The most common way to get a drug into the system is oral administration. It's the safest method, it's the cheapest, and the most convenient. However, sometimes this method is inadequate. It can be that the drug is destroyed by the high acidity of the pH, or by any of the digestive enzymes. Sometimes the drugs can irritate the gastrointestinal mucosa and make you throw up the medication. The absorption of some drugs can become irregular when accompanied by food or other drugs. And on top of that enzymes of the intestinal flora, mucosa, or from the liver can metabolize some drugs before they even get into your bloodstream.

So what regulates how much drug can be absorbed by the GI tract?
  • For starters the rate of dissolution of the pill, if taken in pill form.
  • The surface area for absorption - for example the stomach's surface area is small and covered by a thick mucous layer, while the villi in the upper intestine give it a large surface area that's able to absorb a drug better.
  • The pKa of the drug and its lipid solubility - Different areas in the GI tract have different pH, and you need to get the drugs through the membrane barriers into the blood plasma.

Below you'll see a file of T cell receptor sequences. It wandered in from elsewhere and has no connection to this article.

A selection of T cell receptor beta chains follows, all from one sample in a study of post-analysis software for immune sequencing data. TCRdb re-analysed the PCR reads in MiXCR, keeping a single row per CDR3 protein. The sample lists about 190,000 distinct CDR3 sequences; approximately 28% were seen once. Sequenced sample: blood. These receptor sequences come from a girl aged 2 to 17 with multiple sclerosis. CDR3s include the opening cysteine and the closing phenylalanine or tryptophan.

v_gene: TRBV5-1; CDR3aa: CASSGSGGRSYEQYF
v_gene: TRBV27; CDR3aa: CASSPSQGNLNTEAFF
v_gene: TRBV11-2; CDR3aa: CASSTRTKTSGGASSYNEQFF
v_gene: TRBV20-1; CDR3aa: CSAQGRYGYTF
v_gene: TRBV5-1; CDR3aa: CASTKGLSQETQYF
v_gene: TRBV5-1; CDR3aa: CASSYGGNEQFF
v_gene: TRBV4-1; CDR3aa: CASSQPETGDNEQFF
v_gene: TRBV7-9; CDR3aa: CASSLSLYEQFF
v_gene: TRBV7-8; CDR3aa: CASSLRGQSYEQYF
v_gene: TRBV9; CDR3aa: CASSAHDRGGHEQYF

If the drug can be digested by gastric enzymes it can still be ingested as a pill if coated in a manner that avoids dissolution in the acidic environment of the stomach. This has a potential drawback; the coating may resist being dissolved and your body won't absorb most of the drug.

Controlled Release

The goal of this type of preparation is to produce slow, uniform absorption of the drug for 8 hours or longer. This is cool because the patient can take less pills (making it easy to comply with treatment), therapeutic effects can be maintained overnight, and you decrease the incidence of undesired effects because you avoid the peak of drug concentration the bloodstream that occurs when you use immediate-release dosage.

Of course not everything is unicorns and rainbows - there are several drawbacks. There is greater variability between patients on the systemic concentration of the drug. Another problem is that if the controlled release mechanism fails, and all the drug can be released at once. Since the amount of drug in the controlled release preparation is higher than the drug amount in immediate release preps, this "dose-dumping" can result in drug concentrations high enough to cause toxicity. Controlled release is best used with drugs that have a short half-life (<4>

Sublingual Administration